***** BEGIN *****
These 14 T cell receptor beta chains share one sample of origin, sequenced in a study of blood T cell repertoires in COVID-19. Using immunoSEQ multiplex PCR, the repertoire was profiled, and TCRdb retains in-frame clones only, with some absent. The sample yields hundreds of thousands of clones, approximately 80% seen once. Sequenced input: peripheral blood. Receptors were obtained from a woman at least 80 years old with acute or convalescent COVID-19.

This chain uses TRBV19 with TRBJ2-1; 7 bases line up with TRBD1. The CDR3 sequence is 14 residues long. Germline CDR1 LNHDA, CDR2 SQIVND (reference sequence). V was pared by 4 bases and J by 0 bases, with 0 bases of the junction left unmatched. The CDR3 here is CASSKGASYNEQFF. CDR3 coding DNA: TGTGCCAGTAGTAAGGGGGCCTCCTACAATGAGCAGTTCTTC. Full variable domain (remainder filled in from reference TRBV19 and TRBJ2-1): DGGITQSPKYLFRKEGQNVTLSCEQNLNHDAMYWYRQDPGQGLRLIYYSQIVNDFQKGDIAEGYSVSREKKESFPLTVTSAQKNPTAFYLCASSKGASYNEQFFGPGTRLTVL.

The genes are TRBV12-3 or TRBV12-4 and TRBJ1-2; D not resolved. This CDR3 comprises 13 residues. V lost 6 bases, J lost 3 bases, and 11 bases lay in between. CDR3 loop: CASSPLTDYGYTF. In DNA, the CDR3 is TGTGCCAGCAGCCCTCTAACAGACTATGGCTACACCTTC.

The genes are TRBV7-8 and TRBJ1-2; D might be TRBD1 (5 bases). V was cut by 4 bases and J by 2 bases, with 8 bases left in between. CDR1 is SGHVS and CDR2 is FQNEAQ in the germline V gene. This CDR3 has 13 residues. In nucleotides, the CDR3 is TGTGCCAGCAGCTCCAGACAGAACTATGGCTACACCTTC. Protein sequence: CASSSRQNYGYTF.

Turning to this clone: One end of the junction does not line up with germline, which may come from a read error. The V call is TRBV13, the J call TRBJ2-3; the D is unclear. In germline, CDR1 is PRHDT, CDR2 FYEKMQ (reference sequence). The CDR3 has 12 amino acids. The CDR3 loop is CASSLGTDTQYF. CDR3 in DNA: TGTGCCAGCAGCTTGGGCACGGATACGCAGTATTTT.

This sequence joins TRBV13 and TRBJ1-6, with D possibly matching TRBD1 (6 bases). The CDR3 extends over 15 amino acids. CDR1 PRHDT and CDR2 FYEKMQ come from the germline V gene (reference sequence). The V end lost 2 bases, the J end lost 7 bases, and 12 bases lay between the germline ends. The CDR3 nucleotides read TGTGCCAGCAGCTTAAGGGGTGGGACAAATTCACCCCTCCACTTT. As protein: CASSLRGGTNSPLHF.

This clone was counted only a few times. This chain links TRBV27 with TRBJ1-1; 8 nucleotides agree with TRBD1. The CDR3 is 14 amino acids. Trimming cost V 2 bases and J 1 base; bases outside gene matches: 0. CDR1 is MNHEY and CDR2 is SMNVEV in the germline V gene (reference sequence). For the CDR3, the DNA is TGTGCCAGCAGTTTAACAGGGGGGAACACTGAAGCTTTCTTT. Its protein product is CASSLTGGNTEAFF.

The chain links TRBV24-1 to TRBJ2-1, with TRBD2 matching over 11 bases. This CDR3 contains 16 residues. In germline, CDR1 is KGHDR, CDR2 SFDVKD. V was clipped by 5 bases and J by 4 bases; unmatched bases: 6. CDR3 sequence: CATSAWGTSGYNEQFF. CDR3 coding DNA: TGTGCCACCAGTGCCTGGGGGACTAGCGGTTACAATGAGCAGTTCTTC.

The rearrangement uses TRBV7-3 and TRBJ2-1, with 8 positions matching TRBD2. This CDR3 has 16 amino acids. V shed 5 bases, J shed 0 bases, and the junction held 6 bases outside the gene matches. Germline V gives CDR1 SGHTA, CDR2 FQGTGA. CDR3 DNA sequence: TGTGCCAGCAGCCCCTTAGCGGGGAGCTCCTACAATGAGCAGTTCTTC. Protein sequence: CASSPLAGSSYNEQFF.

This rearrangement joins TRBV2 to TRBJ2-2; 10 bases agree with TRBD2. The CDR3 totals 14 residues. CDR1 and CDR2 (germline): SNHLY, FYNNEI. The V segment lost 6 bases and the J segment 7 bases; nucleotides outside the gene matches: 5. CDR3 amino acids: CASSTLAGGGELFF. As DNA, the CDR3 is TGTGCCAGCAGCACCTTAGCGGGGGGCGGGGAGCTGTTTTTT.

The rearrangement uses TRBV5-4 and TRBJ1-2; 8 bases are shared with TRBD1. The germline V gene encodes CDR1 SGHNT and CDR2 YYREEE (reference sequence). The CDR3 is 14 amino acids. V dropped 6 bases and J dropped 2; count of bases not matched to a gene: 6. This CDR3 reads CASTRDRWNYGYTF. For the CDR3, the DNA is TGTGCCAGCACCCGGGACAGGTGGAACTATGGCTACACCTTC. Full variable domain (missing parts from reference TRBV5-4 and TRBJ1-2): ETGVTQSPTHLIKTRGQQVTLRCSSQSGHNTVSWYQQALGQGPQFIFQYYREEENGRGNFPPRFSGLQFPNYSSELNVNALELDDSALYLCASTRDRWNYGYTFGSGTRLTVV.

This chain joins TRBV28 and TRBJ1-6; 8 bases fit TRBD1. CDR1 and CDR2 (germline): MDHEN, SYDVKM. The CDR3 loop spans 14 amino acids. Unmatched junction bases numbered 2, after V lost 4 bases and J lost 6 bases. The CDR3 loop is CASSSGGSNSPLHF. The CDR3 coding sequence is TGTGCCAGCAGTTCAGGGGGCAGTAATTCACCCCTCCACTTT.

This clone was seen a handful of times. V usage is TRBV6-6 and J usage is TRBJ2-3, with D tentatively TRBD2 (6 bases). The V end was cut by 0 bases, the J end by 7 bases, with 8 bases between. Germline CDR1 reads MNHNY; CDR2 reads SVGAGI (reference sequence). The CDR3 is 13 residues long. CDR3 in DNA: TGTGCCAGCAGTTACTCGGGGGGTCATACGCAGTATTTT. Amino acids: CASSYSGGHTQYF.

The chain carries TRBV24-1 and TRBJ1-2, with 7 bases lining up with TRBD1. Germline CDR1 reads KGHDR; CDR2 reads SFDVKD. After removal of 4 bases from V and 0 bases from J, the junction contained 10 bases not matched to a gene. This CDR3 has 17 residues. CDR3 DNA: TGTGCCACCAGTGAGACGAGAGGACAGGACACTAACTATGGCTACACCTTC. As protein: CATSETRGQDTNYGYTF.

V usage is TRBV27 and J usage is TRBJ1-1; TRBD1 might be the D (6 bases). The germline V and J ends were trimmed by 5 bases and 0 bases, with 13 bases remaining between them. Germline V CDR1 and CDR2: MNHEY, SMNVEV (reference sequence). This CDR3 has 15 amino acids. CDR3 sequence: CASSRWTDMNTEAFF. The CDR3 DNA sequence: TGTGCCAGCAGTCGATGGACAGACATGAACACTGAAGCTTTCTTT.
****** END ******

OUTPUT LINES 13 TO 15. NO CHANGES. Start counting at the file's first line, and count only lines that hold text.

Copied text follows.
This clone was seen a handful of times. V usage is TRBV6-6 and J usage is TRBJ2-3, with D tentatively TRBD2 (6 bases). The V end was cut by 0 bases, the J end by 7 bases, with 8 bases between. Germline CDR1 reads MNHNY; CDR2 reads SVGAGI (reference sequence). The CDR3 is 13 residues long. CDR3 in DNA: TGTGCCAGCAGTTACTCGGGGGGTCATACGCAGTATTTT. Amino acids: CASSYSGGHTQYF.

The chain carries TRBV24-1 and TRBJ1-2, with 7 bases lining up with TRBD1. Germline CDR1 reads KGHDR; CDR2 reads SFDVKD. After removal of 4 bases from V and 0 bases from J, the junction contained 10 bases not matched to a gene. This CDR3 has 17 residues. CDR3 DNA: TGTGCCACCAGTGAGACGAGAGGACAGGACACTAACTATGGCTACACCTTC. As protein: CATSETRGQDTNYGYTF.

V usage is TRBV27 and J usage is TRBJ1-1; TRBD1 might be the D (6 bases). The germline V and J ends were trimmed by 5 bases and 0 bases, with 13 bases remaining between them. Germline V CDR1 and CDR2: MNHEY, SMNVEV (reference sequence). This CDR3 has 15 amino acids. CDR3 sequence: CASSRWTDMNTEAFF. The CDR3 DNA sequence: TGTGCCAGCAGTCGATGGACAGACATGAACACTGAAGCTTTCTTT.